Previously published in Sentry Duty.
Chain Of Blame
"Hey, Simon, you got a few minutes?" Joel Taggart asked as he opened the door to Banks' office.
"Sure, Joel. What's up?" Simon Banks poured a second cup of coffee and offered it to his fellow captain.
"I just got this in my mailbox. It's for Blair. You'd think the mail room would have worked out by now that my name isn't Blair Sandburg," Joel said, smiling grimly. "But that's not the real problem."
Banks took the envelope from Joel's hand and flipped it over. "These look like letters cut from a newspaper," he said, frowning.
"Yeah, like something you see in ransom notes. I guess the mail people thought it was some kind of joke or they didn't look at it all, just flipped it and let it land wherever, which is how it ended up in my pigeonhole. I haven't seen Blair around for a few days, so I brought it to you."
Simon shook his head. "Might be some sort of joke. Where's Ellison?"
"Not in the pen. He's on duty today, though."
Simon slit the back of the envelope with his letter opener and pulled out the note inside.
"Should you being doing that?" Joel asked. "Mail's supposed to be private."
"Not when it's addressed like a ransom note, especially if it involves Sandburg," Simon said bluntly. He opened the paper and read it, then looked up at Joel, his eyes wide. "Find Ellison," he snapped.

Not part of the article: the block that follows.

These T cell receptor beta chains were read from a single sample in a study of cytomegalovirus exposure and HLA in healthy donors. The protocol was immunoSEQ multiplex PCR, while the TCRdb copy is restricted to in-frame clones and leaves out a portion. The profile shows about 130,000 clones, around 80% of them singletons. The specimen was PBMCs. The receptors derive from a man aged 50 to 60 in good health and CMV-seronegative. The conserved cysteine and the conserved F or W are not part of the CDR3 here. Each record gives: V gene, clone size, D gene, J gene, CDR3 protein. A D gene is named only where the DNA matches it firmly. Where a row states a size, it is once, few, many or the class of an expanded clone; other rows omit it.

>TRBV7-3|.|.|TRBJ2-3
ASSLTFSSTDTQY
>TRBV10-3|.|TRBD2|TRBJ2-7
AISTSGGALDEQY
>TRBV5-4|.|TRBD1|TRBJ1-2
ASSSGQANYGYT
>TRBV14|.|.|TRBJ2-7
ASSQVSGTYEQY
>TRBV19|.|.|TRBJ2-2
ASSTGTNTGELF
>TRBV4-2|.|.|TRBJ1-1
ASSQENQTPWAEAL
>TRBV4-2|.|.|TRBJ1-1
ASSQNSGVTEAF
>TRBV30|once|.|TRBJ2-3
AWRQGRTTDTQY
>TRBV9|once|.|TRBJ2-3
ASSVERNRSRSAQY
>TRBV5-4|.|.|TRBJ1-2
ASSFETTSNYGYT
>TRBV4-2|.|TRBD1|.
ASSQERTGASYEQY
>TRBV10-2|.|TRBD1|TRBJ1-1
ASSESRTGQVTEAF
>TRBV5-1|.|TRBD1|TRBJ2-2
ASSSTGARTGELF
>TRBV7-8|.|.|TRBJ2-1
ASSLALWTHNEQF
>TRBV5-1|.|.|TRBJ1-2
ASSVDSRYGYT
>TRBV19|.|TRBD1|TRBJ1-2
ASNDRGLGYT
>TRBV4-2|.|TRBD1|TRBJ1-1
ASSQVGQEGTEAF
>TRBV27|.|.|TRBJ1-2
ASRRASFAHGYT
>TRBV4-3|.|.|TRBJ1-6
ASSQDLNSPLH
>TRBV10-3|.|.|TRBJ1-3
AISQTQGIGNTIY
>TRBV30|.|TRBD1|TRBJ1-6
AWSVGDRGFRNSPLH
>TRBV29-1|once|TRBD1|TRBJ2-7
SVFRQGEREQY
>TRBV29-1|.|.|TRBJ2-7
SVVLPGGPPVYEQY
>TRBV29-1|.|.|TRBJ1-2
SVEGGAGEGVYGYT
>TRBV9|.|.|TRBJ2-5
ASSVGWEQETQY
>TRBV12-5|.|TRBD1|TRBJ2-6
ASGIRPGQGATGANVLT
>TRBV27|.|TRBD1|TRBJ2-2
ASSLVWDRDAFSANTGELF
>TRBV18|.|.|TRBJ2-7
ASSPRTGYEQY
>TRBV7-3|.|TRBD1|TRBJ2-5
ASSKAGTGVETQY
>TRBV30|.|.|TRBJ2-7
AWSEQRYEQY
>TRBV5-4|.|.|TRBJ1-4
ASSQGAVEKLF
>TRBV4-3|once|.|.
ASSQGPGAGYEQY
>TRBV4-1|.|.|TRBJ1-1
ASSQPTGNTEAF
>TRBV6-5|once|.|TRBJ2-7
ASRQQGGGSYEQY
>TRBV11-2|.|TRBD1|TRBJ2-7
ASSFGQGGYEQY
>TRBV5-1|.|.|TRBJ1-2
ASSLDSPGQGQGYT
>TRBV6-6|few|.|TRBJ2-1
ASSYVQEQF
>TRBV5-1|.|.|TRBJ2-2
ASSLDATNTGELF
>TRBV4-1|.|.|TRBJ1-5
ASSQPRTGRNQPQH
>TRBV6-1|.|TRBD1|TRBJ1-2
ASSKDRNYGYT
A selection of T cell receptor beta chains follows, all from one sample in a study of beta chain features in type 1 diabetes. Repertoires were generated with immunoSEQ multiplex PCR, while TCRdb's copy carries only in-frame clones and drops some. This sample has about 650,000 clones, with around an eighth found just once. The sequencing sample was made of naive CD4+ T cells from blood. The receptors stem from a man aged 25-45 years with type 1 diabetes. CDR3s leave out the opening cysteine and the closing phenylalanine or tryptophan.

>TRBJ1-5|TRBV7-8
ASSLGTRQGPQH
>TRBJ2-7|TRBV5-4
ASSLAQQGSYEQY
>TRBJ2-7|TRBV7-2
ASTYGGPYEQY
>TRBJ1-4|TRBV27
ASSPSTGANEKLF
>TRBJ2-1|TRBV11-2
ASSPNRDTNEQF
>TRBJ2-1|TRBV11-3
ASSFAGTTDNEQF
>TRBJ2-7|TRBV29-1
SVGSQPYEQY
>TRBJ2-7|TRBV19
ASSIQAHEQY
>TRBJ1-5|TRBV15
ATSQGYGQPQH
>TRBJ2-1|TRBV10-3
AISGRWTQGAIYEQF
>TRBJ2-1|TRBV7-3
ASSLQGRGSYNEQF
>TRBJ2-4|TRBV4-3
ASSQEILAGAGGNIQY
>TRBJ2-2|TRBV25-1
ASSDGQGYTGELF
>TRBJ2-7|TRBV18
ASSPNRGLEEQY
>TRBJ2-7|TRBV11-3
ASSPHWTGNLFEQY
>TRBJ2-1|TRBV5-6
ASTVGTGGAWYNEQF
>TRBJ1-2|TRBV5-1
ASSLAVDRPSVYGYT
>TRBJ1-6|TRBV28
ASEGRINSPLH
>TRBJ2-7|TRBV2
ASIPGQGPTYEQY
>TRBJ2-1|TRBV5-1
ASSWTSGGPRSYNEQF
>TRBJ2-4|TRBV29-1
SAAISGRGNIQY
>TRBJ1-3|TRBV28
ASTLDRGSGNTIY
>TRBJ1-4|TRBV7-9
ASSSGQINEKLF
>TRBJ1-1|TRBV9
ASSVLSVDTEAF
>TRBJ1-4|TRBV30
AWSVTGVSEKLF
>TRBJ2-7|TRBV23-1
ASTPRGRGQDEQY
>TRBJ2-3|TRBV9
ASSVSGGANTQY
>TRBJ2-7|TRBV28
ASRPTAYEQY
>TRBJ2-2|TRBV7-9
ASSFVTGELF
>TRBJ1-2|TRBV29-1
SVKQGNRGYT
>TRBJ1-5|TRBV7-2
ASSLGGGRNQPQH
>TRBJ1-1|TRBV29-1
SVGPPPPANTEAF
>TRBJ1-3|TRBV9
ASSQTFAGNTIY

"What is it?' Joel asked.
"Just find Jim and get him in here. I'll tell you then," Simon said. "See if Blair's around, too. If he is, bring him with you."
He watched Joel walk out into the bullpen, then read the note again. The cut out letters read starkly:
You killed my wife, Sandburg. Now it's your turn to die.
"What's up, sir?" Jim stepped inside the office and closed the door behind him. "Joel said you wanted to see me."
"Where's Blair?" Simon asked.
Jim shook his head. "I have no idea," he said. "At the university, maybe. Why? What's he done now?"
Simon slid the note across the desk and watched as Jim read it.